storey apartment building. The researchers believe that the future for timber in commercial building construction is promising and that the greatest potential benefits to the timber industry are in the industrial shed, aged care and office building markets. The researchers also believe that as the commercial supply chain for timber construction develops, further savings are possible for timber buildings. The timber structural solutions were found in all cases to be significantly less than the

According to the report, the greatest potential benefits to the timber industry are in the industrial shed (girts and purlins), aged care and office building markets. The industrial shed (girts and purlins), and aged care markets are a ready to go opportunity for the timber industry but lack awareness by designers. Significantly, the report points out that the current timber industry supply chain could be easily adapted to supply the industrial shed’s girts and purlins, and aged care market with a little change to

The study compared the cost of constructing four commercial building types in timber and using traditional materials competing non-timber solution. The costs of each of the main components were found to be significantly cheaper in timber for each building. The gross savings were found to be even greater however the fire protection to some of these structural elements, the extra engineering cost (fire engineering) and the cost of termite protection reduced the cost savings. For the office and apartment building the major cost savings were generally found in the Preliminary Costs, an area not fully recognized when comparing costs.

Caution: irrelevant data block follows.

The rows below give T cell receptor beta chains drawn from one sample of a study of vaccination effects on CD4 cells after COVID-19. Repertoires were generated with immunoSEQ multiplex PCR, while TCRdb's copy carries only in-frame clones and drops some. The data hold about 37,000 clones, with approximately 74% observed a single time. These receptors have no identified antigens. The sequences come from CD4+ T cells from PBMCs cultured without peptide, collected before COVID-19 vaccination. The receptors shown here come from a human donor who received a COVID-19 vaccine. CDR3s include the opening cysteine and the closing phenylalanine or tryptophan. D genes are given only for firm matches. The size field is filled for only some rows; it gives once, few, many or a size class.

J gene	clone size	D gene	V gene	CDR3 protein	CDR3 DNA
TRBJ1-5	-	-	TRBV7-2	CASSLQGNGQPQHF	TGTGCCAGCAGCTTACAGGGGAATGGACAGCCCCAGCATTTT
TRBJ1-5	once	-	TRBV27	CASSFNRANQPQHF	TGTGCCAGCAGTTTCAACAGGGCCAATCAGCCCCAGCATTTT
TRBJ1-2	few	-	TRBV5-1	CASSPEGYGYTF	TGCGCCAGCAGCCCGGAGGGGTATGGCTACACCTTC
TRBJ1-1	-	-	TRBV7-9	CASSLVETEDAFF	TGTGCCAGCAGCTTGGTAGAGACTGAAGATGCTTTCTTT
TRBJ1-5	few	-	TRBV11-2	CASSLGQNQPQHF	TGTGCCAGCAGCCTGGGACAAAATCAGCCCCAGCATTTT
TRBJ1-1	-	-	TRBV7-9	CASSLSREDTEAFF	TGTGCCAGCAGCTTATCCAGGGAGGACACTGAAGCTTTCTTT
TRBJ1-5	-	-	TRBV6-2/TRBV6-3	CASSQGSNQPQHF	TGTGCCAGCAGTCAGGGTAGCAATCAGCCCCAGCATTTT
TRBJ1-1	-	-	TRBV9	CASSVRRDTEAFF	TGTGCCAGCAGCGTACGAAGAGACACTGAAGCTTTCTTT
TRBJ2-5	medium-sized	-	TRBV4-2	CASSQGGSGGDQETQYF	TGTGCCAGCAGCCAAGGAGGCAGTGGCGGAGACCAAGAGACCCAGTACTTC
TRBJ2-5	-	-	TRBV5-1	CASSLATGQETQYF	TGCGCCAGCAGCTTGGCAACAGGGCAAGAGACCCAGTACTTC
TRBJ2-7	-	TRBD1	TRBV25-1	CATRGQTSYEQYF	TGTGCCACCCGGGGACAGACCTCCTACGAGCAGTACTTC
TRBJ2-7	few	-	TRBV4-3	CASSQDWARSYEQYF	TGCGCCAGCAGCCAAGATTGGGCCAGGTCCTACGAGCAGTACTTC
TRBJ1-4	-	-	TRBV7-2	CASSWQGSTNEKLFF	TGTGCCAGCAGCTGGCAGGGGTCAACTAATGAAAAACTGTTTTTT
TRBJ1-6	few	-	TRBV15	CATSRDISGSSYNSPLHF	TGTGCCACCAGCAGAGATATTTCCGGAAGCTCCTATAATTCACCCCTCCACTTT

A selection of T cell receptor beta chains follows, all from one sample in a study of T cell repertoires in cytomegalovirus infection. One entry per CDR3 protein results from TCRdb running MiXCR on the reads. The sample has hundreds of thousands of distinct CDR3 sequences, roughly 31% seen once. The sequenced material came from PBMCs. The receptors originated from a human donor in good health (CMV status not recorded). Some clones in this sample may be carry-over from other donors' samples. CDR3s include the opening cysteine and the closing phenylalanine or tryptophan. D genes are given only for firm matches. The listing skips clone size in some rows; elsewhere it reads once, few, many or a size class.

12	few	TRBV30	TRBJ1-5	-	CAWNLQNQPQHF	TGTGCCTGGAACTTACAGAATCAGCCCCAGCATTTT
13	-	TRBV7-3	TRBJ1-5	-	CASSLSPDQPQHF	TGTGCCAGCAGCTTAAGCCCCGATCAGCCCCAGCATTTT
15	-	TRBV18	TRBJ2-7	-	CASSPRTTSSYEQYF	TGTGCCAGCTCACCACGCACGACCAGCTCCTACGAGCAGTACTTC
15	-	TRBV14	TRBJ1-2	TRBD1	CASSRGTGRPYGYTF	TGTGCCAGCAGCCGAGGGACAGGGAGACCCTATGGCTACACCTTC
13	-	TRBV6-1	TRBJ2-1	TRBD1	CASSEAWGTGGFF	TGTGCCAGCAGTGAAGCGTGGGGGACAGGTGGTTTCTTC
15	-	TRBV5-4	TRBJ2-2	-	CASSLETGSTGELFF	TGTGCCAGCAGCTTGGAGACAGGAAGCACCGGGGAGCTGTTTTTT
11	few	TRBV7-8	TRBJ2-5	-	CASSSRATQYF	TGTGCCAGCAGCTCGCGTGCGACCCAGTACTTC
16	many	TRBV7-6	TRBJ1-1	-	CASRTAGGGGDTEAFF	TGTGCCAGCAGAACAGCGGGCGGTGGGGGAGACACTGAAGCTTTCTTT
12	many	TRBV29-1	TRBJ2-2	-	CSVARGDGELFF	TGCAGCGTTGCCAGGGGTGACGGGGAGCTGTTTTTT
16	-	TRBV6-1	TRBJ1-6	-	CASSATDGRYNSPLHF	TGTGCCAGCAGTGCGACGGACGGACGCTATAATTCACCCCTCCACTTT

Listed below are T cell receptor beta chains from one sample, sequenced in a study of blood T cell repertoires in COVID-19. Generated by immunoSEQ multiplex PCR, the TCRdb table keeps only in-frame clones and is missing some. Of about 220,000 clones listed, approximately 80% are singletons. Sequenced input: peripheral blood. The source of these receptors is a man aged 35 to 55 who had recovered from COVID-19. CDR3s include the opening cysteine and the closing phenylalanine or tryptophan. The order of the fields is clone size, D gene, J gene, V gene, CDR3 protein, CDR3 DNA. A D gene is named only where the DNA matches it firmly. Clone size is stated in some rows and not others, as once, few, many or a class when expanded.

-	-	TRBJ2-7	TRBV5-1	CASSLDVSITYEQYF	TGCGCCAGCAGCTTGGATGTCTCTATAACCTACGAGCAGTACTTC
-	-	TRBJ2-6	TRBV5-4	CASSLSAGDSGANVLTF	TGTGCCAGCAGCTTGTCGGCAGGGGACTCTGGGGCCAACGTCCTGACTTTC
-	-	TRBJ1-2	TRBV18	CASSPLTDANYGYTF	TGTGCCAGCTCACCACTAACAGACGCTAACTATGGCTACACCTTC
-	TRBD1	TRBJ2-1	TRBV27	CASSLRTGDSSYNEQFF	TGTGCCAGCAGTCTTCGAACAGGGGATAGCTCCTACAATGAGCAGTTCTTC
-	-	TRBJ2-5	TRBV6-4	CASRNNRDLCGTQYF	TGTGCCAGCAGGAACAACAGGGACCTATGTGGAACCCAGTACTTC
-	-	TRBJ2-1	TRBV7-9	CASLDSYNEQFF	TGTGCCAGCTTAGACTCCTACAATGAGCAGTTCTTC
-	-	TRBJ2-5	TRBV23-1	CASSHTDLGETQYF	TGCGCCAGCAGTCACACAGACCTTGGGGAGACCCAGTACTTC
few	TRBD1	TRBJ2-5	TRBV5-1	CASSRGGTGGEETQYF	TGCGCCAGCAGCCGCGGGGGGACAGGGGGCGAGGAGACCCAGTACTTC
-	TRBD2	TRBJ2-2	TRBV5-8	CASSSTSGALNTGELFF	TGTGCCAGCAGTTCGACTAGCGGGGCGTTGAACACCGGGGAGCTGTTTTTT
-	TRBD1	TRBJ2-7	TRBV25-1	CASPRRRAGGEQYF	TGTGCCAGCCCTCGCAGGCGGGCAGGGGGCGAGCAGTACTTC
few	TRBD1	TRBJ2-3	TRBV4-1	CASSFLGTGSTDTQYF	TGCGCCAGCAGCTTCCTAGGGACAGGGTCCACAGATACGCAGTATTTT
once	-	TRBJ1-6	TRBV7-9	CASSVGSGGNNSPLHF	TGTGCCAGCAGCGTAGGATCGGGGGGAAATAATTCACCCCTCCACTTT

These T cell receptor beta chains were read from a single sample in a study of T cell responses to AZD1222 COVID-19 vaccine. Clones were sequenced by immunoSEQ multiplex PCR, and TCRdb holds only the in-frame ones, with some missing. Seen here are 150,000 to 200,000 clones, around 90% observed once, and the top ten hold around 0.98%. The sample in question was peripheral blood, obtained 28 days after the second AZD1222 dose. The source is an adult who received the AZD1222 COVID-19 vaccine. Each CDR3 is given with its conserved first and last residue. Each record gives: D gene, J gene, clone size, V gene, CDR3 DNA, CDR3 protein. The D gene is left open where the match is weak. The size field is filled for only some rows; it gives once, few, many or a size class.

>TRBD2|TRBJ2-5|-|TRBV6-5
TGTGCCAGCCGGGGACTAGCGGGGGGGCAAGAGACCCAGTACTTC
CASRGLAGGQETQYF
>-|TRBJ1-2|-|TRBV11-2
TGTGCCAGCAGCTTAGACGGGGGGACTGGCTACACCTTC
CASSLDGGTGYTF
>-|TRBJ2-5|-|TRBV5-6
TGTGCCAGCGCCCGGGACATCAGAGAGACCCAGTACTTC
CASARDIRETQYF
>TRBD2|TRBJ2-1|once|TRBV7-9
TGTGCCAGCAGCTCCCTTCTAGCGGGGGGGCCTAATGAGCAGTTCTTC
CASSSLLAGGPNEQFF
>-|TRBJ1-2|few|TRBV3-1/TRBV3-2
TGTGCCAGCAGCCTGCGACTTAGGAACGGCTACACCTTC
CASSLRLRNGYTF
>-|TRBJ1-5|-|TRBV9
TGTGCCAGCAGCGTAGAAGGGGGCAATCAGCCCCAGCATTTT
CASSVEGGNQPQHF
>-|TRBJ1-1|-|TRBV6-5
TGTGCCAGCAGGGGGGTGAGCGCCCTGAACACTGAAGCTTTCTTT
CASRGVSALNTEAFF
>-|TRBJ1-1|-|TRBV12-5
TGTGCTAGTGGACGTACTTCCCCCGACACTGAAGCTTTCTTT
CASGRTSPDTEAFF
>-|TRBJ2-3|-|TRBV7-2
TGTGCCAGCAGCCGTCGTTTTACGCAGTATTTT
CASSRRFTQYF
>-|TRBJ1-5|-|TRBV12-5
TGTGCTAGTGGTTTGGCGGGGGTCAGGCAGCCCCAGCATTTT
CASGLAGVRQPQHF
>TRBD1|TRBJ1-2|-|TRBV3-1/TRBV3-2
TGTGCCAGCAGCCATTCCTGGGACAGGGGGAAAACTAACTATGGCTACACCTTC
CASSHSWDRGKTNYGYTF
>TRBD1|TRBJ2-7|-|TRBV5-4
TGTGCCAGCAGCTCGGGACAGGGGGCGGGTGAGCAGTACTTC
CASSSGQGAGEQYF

current supply arrangements. The report goes on to point out that the next best opportunity for the timber industry is the office and institutional building markets as both building forms are similar. This market segment has great potential as the building design showed the significant cost savings particularly if a decorative ceiling is omitted. Looking ahead, further investment into research and knowledge would result in even further savings. To the design professional, a timber building design for commercial buildings application offer the

greatest opportunity to reduce costs as they are less known, they are lightweight and can be utilized in off-site construction formats. The future for timber in commercial building application then is very promising especially when one considers how cost effective timber buildings can be in comparison to traditional nontimber building design. Given that non-timber building designs are relatively well known, have been applied many times throughout Australia and have a well-developed supply chain, there is little opportunity to reduce their costs further. In contrast, timber design is not well understood and has in its infancy a developing commercial supply chain, making it conceivable for further savings with timber buildings than what has been considered in the report. . * This article contains text from the ‘Commercial Building Costing Case Studies - Traditional Design versus Timber Project’ report prepared by the Timber Development Association (TDA) for Forest and Wood Products Australia (FWPA). For more information or to download the complete report, please visit: http://www.fwpa.com.au/images/ marketaccess/PNA308-1213-Final_ Report_Commecial_Building_Cost_ Plan_Final.pdf

Image © Architekturagentur

About Forest and Wood Products Australia

www.timberdesignandtechnology.com

August 2015